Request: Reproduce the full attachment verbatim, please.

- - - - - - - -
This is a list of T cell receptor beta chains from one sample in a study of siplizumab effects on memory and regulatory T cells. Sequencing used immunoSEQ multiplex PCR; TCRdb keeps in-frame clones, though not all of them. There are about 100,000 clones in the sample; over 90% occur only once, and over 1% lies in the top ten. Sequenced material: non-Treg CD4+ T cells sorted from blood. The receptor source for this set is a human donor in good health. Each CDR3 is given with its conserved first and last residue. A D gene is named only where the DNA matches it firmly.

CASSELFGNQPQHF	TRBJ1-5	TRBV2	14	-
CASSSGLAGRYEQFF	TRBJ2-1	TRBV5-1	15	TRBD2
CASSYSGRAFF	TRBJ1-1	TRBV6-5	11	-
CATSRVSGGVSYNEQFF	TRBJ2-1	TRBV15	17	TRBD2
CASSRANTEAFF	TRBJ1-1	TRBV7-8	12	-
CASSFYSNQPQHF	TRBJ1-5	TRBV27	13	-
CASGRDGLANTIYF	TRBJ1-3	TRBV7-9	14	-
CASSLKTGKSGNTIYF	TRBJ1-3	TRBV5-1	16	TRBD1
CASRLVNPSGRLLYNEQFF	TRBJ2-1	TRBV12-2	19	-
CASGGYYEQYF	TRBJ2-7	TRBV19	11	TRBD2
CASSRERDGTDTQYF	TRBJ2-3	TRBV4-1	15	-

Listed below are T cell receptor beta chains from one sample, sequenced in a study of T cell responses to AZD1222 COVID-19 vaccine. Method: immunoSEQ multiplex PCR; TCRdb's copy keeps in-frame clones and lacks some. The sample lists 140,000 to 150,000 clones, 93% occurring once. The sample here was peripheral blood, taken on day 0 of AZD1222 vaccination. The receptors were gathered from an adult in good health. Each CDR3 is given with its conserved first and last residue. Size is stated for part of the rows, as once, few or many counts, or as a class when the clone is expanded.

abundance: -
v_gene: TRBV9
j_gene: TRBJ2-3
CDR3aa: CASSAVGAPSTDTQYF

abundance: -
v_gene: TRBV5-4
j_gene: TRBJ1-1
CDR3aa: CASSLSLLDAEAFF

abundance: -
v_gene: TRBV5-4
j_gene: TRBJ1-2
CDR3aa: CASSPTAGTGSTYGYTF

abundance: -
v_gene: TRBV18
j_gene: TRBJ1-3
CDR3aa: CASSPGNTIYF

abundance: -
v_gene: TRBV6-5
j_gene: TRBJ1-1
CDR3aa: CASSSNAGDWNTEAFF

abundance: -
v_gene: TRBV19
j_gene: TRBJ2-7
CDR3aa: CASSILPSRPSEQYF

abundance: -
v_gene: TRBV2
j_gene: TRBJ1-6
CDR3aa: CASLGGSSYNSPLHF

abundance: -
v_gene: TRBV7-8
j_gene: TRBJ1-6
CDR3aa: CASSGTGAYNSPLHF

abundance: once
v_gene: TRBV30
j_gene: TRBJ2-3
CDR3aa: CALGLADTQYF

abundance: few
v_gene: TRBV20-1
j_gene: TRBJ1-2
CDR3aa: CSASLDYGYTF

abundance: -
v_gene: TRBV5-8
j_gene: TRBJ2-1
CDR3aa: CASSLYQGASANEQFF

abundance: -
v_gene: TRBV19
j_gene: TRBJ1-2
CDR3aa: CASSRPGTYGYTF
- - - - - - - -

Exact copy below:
This is a list of T cell receptor beta chains from one sample in a study of siplizumab effects on memory and regulatory T cells. Sequencing used immunoSEQ multiplex PCR; TCRdb keeps in-frame clones, though not all of them. There are about 100,000 clones in the sample; over 90% occur only once, and over 1% lies in the top ten. Sequenced material: non-Treg CD4+ T cells sorted from blood. The receptor source for this set is a human donor in good health. Each CDR3 is given with its conserved first and last residue. A D gene is named only where the DNA matches it firmly.

CASSELFGNQPQHF	TRBJ1-5	TRBV2	14	-
CASSSGLAGRYEQFF	TRBJ2-1	TRBV5-1	15	TRBD2
CASSYSGRAFF	TRBJ1-1	TRBV6-5	11	-
CATSRVSGGVSYNEQFF	TRBJ2-1	TRBV15	17	TRBD2
CASSRANTEAFF	TRBJ1-1	TRBV7-8	12	-
CASSFYSNQPQHF	TRBJ1-5	TRBV27	13	-
CASGRDGLANTIYF	TRBJ1-3	TRBV7-9	14	-
CASSLKTGKSGNTIYF	TRBJ1-3	TRBV5-1	16	TRBD1
CASRLVNPSGRLLYNEQFF	TRBJ2-1	TRBV12-2	19	-
CASGGYYEQYF	TRBJ2-7	TRBV19	11	TRBD2
CASSRERDGTDTQYF	TRBJ2-3	TRBV4-1	15	-

Listed below are T cell receptor beta chains from one sample, sequenced in a study of T cell responses to AZD1222 COVID-19 vaccine. Method: immunoSEQ multiplex PCR; TCRdb's copy keeps in-frame clones and lacks some. The sample lists 140,000 to 150,000 clones, 93% occurring once. The sample here was peripheral blood, taken on day 0 of AZD1222 vaccination. The receptors were gathered from an adult in good health. Each CDR3 is given with its conserved first and last residue. Size is stated for part of the rows, as once, few or many counts, or as a class when the clone is expanded.

abundance: -
v_gene: TRBV9
j_gene: TRBJ2-3
CDR3aa: CASSAVGAPSTDTQYF

abundance: -
v_gene: TRBV5-4
j_gene: TRBJ1-1
CDR3aa: CASSLSLLDAEAFF

abundance: -
v_gene: TRBV5-4
j_gene: TRBJ1-2
CDR3aa: CASSPTAGTGSTYGYTF

abundance: -
v_gene: TRBV18
j_gene: TRBJ1-3
CDR3aa: CASSPGNTIYF

abundance: -
v_gene: TRBV6-5
j_gene: TRBJ1-1
CDR3aa: CASSSNAGDWNTEAFF

abundance: -
v_gene: TRBV19
j_gene: TRBJ2-7
CDR3aa: CASSILPSRPSEQYF

abundance: -
v_gene: TRBV2
j_gene: TRBJ1-6
CDR3aa: CASLGGSSYNSPLHF

abundance: -
v_gene: TRBV7-8
j_gene: TRBJ1-6
CDR3aa: CASSGTGAYNSPLHF

abundance: once
v_gene: TRBV30
j_gene: TRBJ2-3
CDR3aa: CALGLADTQYF

abundance: few
v_gene: TRBV20-1
j_gene: TRBJ1-2
CDR3aa: CSASLDYGYTF

abundance: -
v_gene: TRBV5-8
j_gene: TRBJ2-1
CDR3aa: CASSLYQGASANEQFF

abundance: -
v_gene: TRBV19
j_gene: TRBJ1-2
CDR3aa: CASSRPGTYGYTF